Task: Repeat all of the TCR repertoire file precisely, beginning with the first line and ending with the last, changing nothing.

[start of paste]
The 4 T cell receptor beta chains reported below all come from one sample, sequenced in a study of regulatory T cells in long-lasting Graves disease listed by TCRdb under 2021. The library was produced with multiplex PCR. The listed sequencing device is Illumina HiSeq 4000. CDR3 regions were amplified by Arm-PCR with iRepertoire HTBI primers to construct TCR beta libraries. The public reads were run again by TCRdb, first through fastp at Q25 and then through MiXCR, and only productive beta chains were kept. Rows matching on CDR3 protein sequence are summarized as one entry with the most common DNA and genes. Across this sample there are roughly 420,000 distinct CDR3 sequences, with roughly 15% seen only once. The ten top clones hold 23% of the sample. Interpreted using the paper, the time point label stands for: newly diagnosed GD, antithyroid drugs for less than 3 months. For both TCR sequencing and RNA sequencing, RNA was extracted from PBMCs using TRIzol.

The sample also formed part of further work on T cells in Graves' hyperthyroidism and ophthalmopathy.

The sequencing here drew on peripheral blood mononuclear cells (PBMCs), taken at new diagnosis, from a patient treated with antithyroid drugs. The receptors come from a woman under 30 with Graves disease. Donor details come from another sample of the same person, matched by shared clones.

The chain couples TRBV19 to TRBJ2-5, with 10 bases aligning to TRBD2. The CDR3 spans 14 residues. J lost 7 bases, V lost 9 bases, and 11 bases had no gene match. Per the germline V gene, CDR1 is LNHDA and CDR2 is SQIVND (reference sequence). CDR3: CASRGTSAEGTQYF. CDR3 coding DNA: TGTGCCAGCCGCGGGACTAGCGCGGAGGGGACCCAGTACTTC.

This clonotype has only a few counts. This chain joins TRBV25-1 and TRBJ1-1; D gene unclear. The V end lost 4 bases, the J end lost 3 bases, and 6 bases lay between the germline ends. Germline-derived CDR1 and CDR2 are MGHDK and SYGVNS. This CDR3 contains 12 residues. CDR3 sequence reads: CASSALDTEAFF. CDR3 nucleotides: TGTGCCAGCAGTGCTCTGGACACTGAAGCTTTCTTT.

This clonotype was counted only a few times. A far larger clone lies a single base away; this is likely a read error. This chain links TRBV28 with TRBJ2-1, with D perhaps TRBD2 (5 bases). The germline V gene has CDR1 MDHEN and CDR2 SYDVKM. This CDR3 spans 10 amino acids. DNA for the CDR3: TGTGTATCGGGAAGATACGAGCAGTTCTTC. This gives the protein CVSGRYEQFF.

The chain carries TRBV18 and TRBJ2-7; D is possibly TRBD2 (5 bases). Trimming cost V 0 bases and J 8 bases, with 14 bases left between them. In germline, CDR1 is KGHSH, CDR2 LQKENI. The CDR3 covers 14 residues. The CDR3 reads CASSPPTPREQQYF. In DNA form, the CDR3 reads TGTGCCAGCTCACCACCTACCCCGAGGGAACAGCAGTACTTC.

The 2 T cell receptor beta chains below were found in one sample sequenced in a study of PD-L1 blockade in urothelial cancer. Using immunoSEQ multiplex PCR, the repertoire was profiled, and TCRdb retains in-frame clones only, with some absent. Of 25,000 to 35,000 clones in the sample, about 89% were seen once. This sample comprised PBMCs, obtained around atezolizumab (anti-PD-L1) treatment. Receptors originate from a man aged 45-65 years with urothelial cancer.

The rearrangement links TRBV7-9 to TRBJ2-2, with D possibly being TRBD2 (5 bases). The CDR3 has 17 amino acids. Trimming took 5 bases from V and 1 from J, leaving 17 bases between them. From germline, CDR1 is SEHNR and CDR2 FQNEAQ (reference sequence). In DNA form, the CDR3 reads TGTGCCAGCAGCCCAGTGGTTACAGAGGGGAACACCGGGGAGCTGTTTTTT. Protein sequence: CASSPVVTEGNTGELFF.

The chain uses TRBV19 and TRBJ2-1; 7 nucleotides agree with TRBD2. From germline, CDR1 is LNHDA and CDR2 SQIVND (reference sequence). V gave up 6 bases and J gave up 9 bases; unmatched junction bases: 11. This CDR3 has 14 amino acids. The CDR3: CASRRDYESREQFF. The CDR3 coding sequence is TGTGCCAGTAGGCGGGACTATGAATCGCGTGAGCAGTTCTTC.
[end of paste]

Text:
The 4 T cell receptor beta chains reported below all come from one sample, sequenced in a study of regulatory T cells in long-lasting Graves disease listed by TCRdb under 2021. The library was produced with multiplex PCR. The listed sequencing device is Illumina HiSeq 4000. CDR3 regions were amplified by Arm-PCR with iRepertoire HTBI primers to construct TCR beta libraries. The public reads were run again by TCRdb, first through fastp at Q25 and then through MiXCR, and only productive beta chains were kept. Rows matching on CDR3 protein sequence are summarized as one entry with the most common DNA and genes. Across this sample there are roughly 420,000 distinct CDR3 sequences, with roughly 15% seen only once. The ten top clones hold 23% of the sample. Interpreted using the paper, the time point label stands for: newly diagnosed GD, antithyroid drugs for less than 3 months. For both TCR sequencing and RNA sequencing, RNA was extracted from PBMCs using TRIzol.

The sample also formed part of further work on T cells in Graves' hyperthyroidism and ophthalmopathy.

The sequencing here drew on peripheral blood mononuclear cells (PBMCs), taken at new diagnosis, from a patient treated with antithyroid drugs. The receptors come from a woman under 30 with Graves disease. Donor details come from another sample of the same person, matched by shared clones.

The chain couples TRBV19 to TRBJ2-5, with 10 bases aligning to TRBD2. The CDR3 spans 14 residues. J lost 7 bases, V lost 9 bases, and 11 bases had no gene match. Per the germline V gene, CDR1 is LNHDA and CDR2 is SQIVND (reference sequence). CDR3: CASRGTSAEGTQYF. CDR3 coding DNA: TGTGCCAGCCGCGGGACTAGCGCGGAGGGGACCCAGTACTTC.

This clonotype has only a few counts. This chain joins TRBV25-1 and TRBJ1-1; D gene unclear. The V end lost 4 bases, the J end lost 3 bases, and 6 bases lay between the germline ends. Germline-derived CDR1 and CDR2 are MGHDK and SYGVNS. This CDR3 contains 12 residues. CDR3 sequence reads: CASSALDTEAFF. CDR3 nucleotides: TGTGCCAGCAGTGCTCTGGACACTGAAGCTTTCTTT.

This clonotype was counted only a few times. A far larger clone lies a single base away; this is likely a read error. This chain links TRBV28 with TRBJ2-1, with D perhaps TRBD2 (5 bases). The germline V gene has CDR1 MDHEN and CDR2 SYDVKM. This CDR3 spans 10 amino acids. DNA for the CDR3: TGTGTATCGGGAAGATACGAGCAGTTCTTC. This gives the protein CVSGRYEQFF.

The chain carries TRBV18 and TRBJ2-7; D is possibly TRBD2 (5 bases). Trimming cost V 0 bases and J 8 bases, with 14 bases left between them. In germline, CDR1 is KGHSH, CDR2 LQKENI. The CDR3 covers 14 residues. The CDR3 reads CASSPPTPREQQYF. In DNA form, the CDR3 reads TGTGCCAGCTCACCACCTACCCCGAGGGAACAGCAGTACTTC.

The 2 T cell receptor beta chains below were found in one sample sequenced in a study of PD-L1 blockade in urothelial cancer. Using immunoSEQ multiplex PCR, the repertoire was profiled, and TCRdb retains in-frame clones only, with some absent. Of 25,000 to 35,000 clones in the sample, about 89% were seen once. This sample comprised PBMCs, obtained around atezolizumab (anti-PD-L1) treatment. Receptors originate from a man aged 45-65 years with urothelial cancer.

The rearrangement links TRBV7-9 to TRBJ2-2, with D possibly being TRBD2 (5 bases). The CDR3 has 17 amino acids. Trimming took 5 bases from V and 1 from J, leaving 17 bases between them. From germline, CDR1 is SEHNR and CDR2 FQNEAQ (reference sequence). In DNA form, the CDR3 reads TGTGCCAGCAGCCCAGTGGTTACAGAGGGGAACACCGGGGAGCTGTTTTTT. Protein sequence: CASSPVVTEGNTGELFF.

The chain uses TRBV19 and TRBJ2-1; 7 nucleotides agree with TRBD2. From germline, CDR1 is LNHDA and CDR2 SQIVND (reference sequence). V gave up 6 bases and J gave up 9 bases; unmatched junction bases: 11. This CDR3 has 14 amino acids. The CDR3: CASRRDYESREQFF. The CDR3 coding sequence is TGTGCCAGTAGGCGGGACTATGAATCGCGTGAGCAGTTCTTC.